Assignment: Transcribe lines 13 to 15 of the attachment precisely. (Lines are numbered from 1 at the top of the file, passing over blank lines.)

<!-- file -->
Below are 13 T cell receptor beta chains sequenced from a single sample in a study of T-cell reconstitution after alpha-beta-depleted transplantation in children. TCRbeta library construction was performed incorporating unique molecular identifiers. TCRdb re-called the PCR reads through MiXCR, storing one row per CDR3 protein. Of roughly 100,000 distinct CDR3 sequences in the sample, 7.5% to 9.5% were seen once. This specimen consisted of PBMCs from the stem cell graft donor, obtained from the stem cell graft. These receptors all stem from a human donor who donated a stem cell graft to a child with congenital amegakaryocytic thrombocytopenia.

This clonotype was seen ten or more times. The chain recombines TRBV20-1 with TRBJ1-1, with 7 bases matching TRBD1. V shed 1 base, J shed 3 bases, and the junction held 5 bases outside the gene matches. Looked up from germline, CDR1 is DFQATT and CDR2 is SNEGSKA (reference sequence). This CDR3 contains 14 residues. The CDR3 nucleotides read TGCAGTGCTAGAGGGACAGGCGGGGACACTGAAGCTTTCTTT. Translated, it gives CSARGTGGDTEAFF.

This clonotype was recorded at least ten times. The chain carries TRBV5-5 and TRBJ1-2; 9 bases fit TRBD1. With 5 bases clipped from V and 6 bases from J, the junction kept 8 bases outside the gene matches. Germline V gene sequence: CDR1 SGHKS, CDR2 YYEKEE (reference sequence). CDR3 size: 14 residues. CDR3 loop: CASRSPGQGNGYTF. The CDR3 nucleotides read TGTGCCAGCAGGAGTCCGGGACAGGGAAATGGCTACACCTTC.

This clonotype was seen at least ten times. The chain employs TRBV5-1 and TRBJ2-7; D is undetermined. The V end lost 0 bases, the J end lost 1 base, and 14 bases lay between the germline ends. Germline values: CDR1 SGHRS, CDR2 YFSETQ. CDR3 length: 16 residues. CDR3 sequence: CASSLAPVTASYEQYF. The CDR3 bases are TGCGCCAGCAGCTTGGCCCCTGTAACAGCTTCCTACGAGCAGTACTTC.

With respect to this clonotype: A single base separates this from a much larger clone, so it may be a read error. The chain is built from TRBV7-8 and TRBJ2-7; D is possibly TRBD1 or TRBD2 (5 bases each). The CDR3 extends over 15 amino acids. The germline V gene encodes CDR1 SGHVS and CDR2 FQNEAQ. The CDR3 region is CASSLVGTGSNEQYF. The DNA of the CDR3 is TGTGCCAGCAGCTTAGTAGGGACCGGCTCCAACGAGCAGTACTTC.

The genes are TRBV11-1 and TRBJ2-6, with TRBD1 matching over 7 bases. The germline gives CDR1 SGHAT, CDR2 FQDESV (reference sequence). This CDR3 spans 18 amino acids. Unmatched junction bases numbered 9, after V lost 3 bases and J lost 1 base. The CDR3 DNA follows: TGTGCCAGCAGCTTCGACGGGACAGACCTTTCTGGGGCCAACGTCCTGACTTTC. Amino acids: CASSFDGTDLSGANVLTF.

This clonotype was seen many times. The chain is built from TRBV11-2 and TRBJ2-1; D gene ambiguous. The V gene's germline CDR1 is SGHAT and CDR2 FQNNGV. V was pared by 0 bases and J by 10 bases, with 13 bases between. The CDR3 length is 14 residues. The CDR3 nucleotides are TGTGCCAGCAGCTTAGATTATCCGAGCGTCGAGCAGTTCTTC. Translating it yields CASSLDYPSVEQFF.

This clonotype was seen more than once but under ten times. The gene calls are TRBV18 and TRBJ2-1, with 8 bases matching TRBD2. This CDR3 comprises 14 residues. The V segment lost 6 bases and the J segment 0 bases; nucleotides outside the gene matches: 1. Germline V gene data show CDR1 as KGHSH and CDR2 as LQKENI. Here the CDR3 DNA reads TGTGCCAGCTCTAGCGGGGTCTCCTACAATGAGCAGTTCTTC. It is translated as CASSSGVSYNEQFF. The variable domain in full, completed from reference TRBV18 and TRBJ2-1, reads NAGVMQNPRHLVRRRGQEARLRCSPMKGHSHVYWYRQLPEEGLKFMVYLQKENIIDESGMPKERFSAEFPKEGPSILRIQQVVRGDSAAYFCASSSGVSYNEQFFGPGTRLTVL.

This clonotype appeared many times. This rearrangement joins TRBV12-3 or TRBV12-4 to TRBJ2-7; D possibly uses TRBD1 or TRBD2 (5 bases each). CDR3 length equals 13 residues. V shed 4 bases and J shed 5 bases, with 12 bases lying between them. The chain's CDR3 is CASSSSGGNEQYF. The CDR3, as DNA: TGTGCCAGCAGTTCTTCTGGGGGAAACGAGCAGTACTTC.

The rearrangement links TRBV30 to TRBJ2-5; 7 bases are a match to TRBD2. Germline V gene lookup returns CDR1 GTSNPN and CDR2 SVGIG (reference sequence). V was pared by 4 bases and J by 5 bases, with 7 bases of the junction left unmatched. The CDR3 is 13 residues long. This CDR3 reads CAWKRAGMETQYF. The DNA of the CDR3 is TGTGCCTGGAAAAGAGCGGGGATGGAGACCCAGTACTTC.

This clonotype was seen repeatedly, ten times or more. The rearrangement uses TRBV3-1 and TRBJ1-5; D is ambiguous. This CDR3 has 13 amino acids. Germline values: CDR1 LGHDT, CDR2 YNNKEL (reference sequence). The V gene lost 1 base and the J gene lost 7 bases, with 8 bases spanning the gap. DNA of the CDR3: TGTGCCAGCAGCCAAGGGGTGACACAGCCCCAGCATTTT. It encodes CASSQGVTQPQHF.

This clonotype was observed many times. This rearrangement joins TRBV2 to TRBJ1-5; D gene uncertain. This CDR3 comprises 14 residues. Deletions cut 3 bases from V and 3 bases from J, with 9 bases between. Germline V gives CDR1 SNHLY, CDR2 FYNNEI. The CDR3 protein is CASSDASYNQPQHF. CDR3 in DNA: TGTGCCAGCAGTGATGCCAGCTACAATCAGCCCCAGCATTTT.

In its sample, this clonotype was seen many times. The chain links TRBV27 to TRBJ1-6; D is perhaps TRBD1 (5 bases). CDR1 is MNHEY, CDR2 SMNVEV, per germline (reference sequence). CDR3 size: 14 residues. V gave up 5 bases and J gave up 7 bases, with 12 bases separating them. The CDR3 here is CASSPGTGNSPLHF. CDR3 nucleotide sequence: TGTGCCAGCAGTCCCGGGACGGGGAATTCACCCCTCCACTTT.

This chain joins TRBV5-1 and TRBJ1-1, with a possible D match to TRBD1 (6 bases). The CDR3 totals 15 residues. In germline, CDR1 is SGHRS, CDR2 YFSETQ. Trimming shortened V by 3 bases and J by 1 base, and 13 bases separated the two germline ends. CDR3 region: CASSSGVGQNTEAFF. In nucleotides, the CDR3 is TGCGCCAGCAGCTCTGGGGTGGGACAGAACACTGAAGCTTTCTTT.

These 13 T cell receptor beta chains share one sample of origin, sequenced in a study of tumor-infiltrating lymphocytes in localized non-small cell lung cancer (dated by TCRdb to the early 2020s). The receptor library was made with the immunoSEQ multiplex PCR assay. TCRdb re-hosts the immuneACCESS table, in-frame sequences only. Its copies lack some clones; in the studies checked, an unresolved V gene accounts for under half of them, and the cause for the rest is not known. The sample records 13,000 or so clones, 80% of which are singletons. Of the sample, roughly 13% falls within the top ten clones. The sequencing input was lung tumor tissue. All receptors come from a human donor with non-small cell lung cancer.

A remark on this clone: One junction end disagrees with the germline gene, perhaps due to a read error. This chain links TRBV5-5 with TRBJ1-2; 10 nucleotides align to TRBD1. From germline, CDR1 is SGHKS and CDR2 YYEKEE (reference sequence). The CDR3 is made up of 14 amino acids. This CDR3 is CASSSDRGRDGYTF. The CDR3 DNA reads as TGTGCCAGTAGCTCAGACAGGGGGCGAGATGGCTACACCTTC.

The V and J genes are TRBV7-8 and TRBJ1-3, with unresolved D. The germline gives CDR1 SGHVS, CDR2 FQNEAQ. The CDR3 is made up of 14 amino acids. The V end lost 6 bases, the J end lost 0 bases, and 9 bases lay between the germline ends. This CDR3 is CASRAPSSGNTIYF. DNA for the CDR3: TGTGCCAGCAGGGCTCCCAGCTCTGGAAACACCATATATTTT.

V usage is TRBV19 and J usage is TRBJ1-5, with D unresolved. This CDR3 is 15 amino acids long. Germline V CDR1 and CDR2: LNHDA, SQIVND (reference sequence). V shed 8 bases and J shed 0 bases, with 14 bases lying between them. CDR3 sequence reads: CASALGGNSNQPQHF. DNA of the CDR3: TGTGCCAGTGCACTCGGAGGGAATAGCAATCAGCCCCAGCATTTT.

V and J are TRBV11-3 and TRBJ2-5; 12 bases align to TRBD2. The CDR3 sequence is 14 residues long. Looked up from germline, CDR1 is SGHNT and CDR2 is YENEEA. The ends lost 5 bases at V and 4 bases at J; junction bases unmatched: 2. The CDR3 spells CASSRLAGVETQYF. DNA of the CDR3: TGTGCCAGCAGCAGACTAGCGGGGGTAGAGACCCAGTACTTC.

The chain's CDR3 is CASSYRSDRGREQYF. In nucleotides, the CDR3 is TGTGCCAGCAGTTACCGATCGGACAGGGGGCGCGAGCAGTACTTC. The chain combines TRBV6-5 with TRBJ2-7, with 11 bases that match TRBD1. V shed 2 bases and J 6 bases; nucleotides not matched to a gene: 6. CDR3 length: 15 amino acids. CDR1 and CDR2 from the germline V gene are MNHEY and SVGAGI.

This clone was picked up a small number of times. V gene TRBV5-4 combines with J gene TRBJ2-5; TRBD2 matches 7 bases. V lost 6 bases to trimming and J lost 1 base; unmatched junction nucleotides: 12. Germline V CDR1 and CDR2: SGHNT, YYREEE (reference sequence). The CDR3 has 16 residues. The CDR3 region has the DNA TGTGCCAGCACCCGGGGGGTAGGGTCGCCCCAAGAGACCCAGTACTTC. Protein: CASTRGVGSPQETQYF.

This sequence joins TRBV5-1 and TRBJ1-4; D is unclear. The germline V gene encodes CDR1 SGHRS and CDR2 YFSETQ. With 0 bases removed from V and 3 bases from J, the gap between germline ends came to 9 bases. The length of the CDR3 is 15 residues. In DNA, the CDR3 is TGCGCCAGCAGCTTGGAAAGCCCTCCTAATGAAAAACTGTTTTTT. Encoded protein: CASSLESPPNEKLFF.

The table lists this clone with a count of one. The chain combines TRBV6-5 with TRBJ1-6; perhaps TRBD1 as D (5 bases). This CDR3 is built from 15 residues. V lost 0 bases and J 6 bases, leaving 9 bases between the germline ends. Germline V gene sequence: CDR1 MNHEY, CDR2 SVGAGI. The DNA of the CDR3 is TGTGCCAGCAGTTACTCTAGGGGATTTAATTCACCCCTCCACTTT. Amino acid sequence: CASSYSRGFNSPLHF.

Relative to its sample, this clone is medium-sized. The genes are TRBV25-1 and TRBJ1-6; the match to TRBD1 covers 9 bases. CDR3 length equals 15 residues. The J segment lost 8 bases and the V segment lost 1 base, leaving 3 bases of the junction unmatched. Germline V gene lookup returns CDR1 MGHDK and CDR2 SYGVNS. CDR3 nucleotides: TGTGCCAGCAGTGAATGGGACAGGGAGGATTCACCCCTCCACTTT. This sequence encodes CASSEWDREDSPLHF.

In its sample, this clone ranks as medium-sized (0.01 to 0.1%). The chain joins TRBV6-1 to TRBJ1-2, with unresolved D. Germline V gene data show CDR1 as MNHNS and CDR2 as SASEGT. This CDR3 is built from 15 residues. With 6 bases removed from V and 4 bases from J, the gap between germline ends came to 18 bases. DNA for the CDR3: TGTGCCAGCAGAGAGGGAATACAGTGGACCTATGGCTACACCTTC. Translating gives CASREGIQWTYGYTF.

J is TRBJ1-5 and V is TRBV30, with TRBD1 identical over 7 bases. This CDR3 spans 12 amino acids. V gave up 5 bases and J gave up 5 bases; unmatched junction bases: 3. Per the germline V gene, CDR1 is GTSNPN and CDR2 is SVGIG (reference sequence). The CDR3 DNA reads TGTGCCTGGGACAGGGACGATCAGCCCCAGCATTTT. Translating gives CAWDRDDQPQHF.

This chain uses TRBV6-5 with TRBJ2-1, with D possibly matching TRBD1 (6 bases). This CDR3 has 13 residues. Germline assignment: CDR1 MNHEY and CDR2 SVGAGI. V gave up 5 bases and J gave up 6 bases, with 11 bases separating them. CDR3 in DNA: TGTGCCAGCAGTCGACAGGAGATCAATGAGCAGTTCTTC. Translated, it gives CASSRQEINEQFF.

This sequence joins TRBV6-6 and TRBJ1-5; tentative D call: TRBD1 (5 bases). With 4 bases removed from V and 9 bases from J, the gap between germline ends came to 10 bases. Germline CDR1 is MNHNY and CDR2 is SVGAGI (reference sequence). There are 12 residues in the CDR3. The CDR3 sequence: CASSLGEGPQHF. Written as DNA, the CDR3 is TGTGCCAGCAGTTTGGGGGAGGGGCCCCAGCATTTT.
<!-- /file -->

In its sample, this clonotype was seen many times. The chain links TRBV27 to TRBJ1-6; D is perhaps TRBD1 (5 bases). CDR1 is MNHEY, CDR2 SMNVEV, per germline (reference sequence). CDR3 size: 14 residues. V gave up 5 bases and J gave up 7 bases, with 12 bases separating them. The CDR3 here is CASSPGTGNSPLHF. CDR3 nucleotide sequence: TGTGCCAGCAGTCCCGGGACGGGGAATTCACCCCTCCACTTT.

This chain joins TRBV5-1 and TRBJ1-1, with a possible D match to TRBD1 (6 bases). The CDR3 totals 15 residues. In germline, CDR1 is SGHRS, CDR2 YFSETQ. Trimming shortened V by 3 bases and J by 1 base, and 13 bases separated the two germline ends. CDR3 region: CASSSGVGQNTEAFF. In nucleotides, the CDR3 is TGCGCCAGCAGCTCTGGGGTGGGACAGAACACTGAAGCTTTCTTT.

These 13 T cell receptor beta chains share one sample of origin, sequenced in a study of tumor-infiltrating lymphocytes in localized non-small cell lung cancer (dated by TCRdb to the early 2020s). The receptor library was made with the immunoSEQ multiplex PCR assay. TCRdb re-hosts the immuneACCESS table, in-frame sequences only. Its copies lack some clones; in the studies checked, an unresolved V gene accounts for under half of them, and the cause for the rest is not known. The sample records 13,000 or so clones, 80% of which are singletons. Of the sample, roughly 13% falls within the top ten clones. The sequencing input was lung tumor tissue. All receptors come from a human donor with non-small cell lung cancer.